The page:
In the first part of this two-part series, we explored the views of Princeton bioethicist Peter Singer and whether they count as “eugenics.” Although his possibly eugenicist views are what drew protestors to Singer’s recent talk at the University of Victoria, Singer wasn’t there to discuss bioethics. Instead, he had been invited by the Effective Altruism club, and the event included a screening of Singer’s 2013 TED talk on Effective Altruism.
Effective altruism, in a nutshell, is the view that you should make charitable donations so as to maximize their payoff in terms of improving recipient welfare. This sounds sort of intuitive, and people may already generally agree with it, to some extent. If you learned that a charity you supported were full of embezzlement and fraud and waste, you’d probably stop supporting that charity.
But the effective altruism (EA) movement takes that nugget of common sense and really runs with it. According to effective altruism, donors should consider not just how good charities are at achieving their missions, but also the opportunity cost of giving to one charity and not another. Some charities provide enrichment-type services to beneficiaries, for instance music lessons for underprivileged American kids or guide dogs for disabled American adults. But for each relatively underprivileged or disabled American, there are many more extremely underprivileged and disabled people barely getting by in other parts of the world.
As Singer explains in his TED talk, for the cost of providing one guide dog to an American, you could instead cure as many as 2,000 blind people in the developing world of their blindness. Even if you happen to have a particularly soft spot for dogs (or Americans!), a dispassionate rational analysis seems to indicate that you do much better to donate towards the latter cause.
And even if you accept that you should be giving to non-Americans, there is more figuring out to be done yet. Although the circumstances must always be taken into account, financial donations tend to be much more impactful than in-kind donations (e.g. food, clothing) and so EA focuses on money. Still, there are better and worse times to make financial donations. For instance, when natural disasters occur, countries are often flooded with sudden charitable support in such a way that much is wasted. As soon as the disaster passes from memory (or another one supplants it), the country goes back to suffering largely without notice by those who could help.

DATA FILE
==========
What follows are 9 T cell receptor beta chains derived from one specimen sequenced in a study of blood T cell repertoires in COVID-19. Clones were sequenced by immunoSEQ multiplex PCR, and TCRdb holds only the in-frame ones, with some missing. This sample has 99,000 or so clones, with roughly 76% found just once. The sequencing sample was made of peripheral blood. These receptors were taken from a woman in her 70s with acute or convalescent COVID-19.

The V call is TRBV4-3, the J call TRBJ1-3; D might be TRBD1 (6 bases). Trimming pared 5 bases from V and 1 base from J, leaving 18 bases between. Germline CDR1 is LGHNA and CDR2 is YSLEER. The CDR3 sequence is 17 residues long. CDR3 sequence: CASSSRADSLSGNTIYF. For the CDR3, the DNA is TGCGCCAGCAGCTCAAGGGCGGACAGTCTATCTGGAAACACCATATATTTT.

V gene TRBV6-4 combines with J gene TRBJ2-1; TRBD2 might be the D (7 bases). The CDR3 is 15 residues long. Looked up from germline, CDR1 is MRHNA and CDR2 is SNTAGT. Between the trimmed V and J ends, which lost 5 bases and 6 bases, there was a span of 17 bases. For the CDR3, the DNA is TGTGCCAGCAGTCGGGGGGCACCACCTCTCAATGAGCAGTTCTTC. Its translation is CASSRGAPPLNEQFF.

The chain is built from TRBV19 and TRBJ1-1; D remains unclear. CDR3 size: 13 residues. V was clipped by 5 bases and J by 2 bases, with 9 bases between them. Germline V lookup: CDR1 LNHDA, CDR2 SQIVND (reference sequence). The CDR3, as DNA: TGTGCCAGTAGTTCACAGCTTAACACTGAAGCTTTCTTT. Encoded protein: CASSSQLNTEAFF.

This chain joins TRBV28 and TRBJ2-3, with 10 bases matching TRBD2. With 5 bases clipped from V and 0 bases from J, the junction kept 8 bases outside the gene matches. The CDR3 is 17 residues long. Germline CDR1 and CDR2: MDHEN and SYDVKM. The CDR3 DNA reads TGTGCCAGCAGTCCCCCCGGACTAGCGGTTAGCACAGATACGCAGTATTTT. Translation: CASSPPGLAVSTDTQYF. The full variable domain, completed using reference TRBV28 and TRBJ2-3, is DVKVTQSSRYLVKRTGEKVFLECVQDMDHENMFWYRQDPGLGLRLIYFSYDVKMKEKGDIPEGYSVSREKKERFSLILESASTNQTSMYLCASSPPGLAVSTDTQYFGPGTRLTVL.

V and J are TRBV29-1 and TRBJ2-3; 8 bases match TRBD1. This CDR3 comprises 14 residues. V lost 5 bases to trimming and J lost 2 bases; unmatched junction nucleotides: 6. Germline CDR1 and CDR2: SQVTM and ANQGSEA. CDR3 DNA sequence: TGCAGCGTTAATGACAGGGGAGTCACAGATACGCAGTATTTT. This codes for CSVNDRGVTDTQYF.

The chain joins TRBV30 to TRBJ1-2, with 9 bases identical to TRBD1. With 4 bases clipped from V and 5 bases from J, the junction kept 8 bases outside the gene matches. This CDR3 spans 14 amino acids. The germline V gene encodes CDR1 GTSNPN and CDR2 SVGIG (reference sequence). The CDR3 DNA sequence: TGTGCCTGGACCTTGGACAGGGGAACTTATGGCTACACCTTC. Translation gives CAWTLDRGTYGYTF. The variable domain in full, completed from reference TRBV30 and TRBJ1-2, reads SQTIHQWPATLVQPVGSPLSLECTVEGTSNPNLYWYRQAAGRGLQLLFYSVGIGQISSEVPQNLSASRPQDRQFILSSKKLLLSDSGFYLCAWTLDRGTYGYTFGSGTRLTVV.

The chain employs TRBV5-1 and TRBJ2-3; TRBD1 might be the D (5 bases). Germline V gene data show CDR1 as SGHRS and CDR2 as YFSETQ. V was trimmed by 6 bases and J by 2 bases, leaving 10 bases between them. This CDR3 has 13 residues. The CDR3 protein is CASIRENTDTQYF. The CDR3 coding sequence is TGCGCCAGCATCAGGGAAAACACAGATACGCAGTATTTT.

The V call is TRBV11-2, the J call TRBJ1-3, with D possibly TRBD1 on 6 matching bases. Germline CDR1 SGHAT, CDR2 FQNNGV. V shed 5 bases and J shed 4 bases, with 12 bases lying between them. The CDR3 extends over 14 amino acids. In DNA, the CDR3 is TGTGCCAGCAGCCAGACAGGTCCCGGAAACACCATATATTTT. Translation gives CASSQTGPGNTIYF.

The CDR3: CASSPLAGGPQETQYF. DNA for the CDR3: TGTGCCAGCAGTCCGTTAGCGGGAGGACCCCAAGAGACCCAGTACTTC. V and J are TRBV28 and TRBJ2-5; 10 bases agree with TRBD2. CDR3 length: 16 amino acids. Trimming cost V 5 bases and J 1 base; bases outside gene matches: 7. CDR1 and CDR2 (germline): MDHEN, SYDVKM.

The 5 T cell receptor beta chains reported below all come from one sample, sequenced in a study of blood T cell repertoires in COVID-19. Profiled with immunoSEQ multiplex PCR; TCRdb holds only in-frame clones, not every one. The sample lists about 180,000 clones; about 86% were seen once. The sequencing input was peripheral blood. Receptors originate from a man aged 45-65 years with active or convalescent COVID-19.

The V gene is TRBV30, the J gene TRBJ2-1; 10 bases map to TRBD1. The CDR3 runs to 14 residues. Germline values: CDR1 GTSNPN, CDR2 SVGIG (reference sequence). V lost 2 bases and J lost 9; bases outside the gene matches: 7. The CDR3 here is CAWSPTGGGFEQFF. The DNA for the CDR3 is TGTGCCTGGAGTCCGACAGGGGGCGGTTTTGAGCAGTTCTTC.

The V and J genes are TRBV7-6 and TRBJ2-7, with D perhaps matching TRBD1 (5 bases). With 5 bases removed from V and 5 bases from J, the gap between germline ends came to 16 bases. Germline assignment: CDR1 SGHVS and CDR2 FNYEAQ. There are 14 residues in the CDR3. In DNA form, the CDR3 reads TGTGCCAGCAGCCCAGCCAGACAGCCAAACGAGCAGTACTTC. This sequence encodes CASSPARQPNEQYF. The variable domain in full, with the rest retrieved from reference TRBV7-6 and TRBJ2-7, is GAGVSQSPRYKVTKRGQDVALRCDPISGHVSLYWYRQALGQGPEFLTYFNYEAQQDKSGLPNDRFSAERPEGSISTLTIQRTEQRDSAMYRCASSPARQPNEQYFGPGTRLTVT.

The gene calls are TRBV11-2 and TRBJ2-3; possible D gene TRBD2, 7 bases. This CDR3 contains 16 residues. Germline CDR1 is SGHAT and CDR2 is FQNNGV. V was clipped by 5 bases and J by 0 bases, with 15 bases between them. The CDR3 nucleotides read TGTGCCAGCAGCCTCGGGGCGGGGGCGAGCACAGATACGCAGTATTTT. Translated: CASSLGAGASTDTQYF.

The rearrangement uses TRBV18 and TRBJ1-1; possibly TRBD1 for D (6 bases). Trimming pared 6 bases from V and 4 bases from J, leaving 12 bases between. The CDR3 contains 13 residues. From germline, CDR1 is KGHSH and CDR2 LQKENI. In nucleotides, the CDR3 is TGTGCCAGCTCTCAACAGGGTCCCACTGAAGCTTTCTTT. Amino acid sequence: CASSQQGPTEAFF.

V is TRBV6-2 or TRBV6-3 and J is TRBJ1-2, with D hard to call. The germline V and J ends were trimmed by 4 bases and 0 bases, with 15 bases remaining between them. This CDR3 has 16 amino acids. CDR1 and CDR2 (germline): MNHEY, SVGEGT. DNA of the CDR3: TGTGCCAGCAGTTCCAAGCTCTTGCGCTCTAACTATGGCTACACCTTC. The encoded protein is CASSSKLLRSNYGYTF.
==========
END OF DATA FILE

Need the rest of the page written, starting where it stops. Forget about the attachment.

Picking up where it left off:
As such, although reflection can help us begin to become more effective in our altruism, hard data (about charities and about the state of things in the world) is necessary to ultimately do the most possible good. GiveWell is an organization dedicated to identifying charities that can make a big impact on people’s well-being. Using the information they provide, donors can make much more effective choices than would otherwise be possible.
At this time, GiveWell primarily supports charities that fight parasites. Pesticide-coated bed nets offering protection from mosquitoes can cheaply and effectively prevent malaria. At a $10 or less apiece, it takes just around $3,500 of bed nets to save one life. Mass deworming campaigns can treat people for various internal parasites at under a dollar or less apiece. Evidence for the beneficial effects of deworming actually remains scant (dewormed people might attend more school or go on to earn more, for instance). Still, because deworming is so incredibly inexpensive, GiveWell judges it to be a worthy cause, all things considered. Doing a small amount of good is still good, if you can do it on the cheap.
Some EAs even decide that they can do the most good in the world by seeking high-paying jobs and therefore becoming able to give more money away, as compared to the alternative of working middle-income jobs or low-income non-profit sector jobs that might be more connected to their personal interests. Instead of merely forgoing certain luxuries to make a difference, charitable considerations end up shaping their entire professional lives. In any case, although it seems like it’d obviously be a drag to give away so much money, some EAs report finding meaning in life that way. An EA who manages to give away around $600 per month to the highest-rated malaria-fighting organization can be reasonably confident that she saves about 2 people every year!